The week at a glance
- Short-toed Treecreeper in Suffolk
- Possible Little Swift in West Sussex
- Pied-billed Grebe still in Argyll
- Oriental Turtle Dove still in Oxfordshire
- White-winged Scoter still in Co Kerry
- House Crow still in Co Cork
With spring migration continuing apace there were plenty of new arrivals to keep birders out in the field, with the run of quality birds continuing. The best bird of the week was rather typically found in a mist net at Landguard Bird Observatory (Suffolk) on the morning of 24th. This was the county's first Short-toed Treecreeper, which continued to give occasional good views all week in the Observatory compound and along Icky Ridge — webzine subscribers can read the finder's account at https://www.birdguides.com/articles/rarity-finders-short-toed-treecreeper-suffolk/. Of the previous 23 records, no fewer than 12 have come from Dungeness Bird Observatory (Kent), with the county accounting for 18 in total. Others have come from Essex and Dorset, with just one bird further north, ringed at Hornsea Mere (East Yorkshire) in 1970. Rather incredibly this is the 17th bird to be ringed, which certainly prompts the question of how many 'field records' go unnoticed.
The only other new mega was unfortunately brief and unconfirmed: a possible Little Swift over Sidlesham Ferry (West Sussex) on 24th. These are classic one-day birds, so an accessible bird would be very much in demand, but the date is rather early; there are no previous March records. There was also a further 'swift sp.' reported, over Newport Wetlands (Gwent) on 26th.
Elsewhere, most of the month's quality birds lingered, not least the Pied-billed Grebe which was at Salen, Mull (Argyll) to at least 29th, showing slightly better now. After a week-long absence, the Chipping Norton (Oxfordshire) Oriental Turtle Dove was back in the garden at No. 41 from 29th, with viewing reinstated by the ever-tolerant and obliging owners. In Ireland, the drake White-winged Scoter remained off Rossbeigh (Co Kerry) all week and the resident House Crow also remained in Cobh (Co Cork).
The Snow Goose remained on Shetland this week, reported from Laxfirth on 26th and Loch of Vatster on 28th, and one at Aghalee and Aghagallon (Co Antrim) on 26th–28th may have been the Portmore bird relocating. There were no reports of the Norfolk Ross's Goose, but several records came from the northwest and southern Scotland. One was at Loch Leven (Perth & Kinross) on 27th–28th with another at Dowlaw (Borders) on 27th–28th and the wintering birds were reported again from Doddington (Northumberland) on 29th and Rockcliffe Marsh (Cumbria) on 26th.
There were still just two Black Brants this week, though they were different to last week's, with one at Hunstanton (Norfolk) on 26th and one at Dungarvan and The Cunnigar (Co Waterford) on 28th–29th. The rather genuine-looking Red-breasted Goose remained at Vane Farm (Perth & Kinross) on 27-28th — Loch Leven has now held five of the six county records. The Lesser Canada Goose remained at Malin Head (Co Donegal) to at least 26th and the Taverner's Canada Goose was reported from Ballyconnell (Co Sligo) on 27th.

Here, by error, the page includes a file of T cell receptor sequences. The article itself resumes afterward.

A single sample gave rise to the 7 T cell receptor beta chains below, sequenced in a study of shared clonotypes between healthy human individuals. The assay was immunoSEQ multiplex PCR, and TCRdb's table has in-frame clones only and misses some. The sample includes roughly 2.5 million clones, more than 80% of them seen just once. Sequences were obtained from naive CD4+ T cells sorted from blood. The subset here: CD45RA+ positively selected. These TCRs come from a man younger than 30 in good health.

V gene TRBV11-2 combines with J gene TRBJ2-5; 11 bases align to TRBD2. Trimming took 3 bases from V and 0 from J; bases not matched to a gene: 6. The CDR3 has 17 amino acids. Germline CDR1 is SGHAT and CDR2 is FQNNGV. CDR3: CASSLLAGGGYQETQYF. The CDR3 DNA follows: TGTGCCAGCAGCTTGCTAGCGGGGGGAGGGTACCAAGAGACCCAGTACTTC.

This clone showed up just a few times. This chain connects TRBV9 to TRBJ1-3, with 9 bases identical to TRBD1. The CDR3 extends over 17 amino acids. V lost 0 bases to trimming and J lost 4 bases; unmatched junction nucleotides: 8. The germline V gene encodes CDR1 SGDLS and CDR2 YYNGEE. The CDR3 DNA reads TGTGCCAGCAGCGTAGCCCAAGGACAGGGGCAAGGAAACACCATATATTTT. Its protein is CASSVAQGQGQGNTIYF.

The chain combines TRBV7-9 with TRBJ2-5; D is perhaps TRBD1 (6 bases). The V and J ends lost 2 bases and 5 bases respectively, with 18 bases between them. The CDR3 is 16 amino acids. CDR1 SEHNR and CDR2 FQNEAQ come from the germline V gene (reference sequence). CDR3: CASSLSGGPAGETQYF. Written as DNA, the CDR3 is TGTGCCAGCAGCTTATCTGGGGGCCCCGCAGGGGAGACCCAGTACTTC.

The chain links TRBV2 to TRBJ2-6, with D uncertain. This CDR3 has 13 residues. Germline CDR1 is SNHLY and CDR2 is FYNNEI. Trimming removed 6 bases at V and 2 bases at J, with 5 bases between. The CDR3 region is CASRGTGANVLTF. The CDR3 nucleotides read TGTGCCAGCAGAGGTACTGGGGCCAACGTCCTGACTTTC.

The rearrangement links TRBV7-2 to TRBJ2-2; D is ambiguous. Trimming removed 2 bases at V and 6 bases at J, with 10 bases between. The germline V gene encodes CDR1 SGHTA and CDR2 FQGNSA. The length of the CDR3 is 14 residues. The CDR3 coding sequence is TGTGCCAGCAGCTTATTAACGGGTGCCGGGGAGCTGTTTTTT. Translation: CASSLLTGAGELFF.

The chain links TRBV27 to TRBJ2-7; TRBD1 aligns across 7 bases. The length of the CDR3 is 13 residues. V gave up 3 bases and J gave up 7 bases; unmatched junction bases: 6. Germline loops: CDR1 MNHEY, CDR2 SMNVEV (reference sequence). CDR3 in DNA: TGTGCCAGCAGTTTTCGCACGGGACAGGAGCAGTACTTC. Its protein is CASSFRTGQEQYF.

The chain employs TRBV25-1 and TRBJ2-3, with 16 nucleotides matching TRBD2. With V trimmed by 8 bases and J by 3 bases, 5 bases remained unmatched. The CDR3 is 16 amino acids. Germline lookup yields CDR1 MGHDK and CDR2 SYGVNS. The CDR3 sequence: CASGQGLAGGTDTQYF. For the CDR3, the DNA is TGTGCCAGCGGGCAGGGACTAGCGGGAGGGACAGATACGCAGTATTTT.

In an East Anglia switch-around, the Suffolk Ferruginous Duck left to be replaced by the female again at Cockshoot Broad (Norfolk) on 26th. Perhaps present all along, there was also a drake reported from Chew Valley Lake (Somerset) on 28th, along with three Scaup. There was another new drake Ring-necked Duck, this time at Seaforth LWT (Lancashire) on 24th–25th. Another remained in Co Fermanagh, at Boa Island on 29th, the female was at Bosherston Lily Ponds (Pembrokeshire) on 24th, the drake was still at Lough Cowey (Co Down), and in Cornwall the wandering drake was at Gwithian on 27th–28th and then back at Stithians Reservoir on 30th. The female at Llyn Pencarreg (Carmarthen) on 26th was presumably the bird that was last seen there on 21st December, and may also relate to the bird at nearby Talley Lakes from 18th January to 15th February.
Green-winged Teal were very evenly spread during the week, with three in England (the debatable bird at Connaught Water (Essex) and others at Cresswell Pond (Northumberland) and Newburgh Priory (North Yorkshire)), two in Wales (at Marloes Mere (Pembrokeshire) and a new bird at Peterstone Wentlooge (Gwent) from 25th), two in Scotland (at Kildrochat (Dumfries & Galloway) and a new bird at Loch of Strathbeg (Aberdeenshire) on 27th) and one in Ireland (still at Tacumshin (Co Wexford)). Also from the west, the drake Blue-winged Teal remained at Sandy Water Park (Carmarthen) all week and the American Wigeon also remained at Rushy Common (Oxfordshire) to at least 27th. There was then another drake, at Cresswell Pond (Northumberland) on 27th–30th.
Long-staying Lesser Scaup included the female at Slimbridge (Gloucestershire) and the drakes at Cosmeston Lakes (Glamorgan) and Milton Loch (Dumfries & Galloway), and the new drake at Marshside RSPB (Lancashire) also remained to at least 29th.
As usual, the regular Surf Scoters were reported off Dawlish Warren (Devon) and back off Ruddon's Point (Fife), with probably the same off Lower Largo on 28th. There was then another report of a female off Rossbeigh (Co Kerry) on 29th. The two drake King Eiders, an adult and a first-winter, remained in Uyeasound, Unst (Shetland) to 24th, and another returning bird was on the Ythan estuary (Aberdeenshire) on 30th. Scotland also produced several Northern Eiders, with one at Tarbat Ness (Highland) on 26th–27th and three at Golspie (Highland) on 27th–29th, and one also at nearby Embo on 28th. This stretch of coast also produced up to 15 Slavonian Grebes and 160 Long-tailed Ducks. Last but not least was a drake living it up in Stinky Bay, Benbecula (Outer Hebrides) on 30th. Also on the sea were White-billed Divers at Cromane (Co Kerry) on 26th–27th — only the second for the county following one in 1996 — and the more likely location of North Ronaldsay (Orkney) on 28th.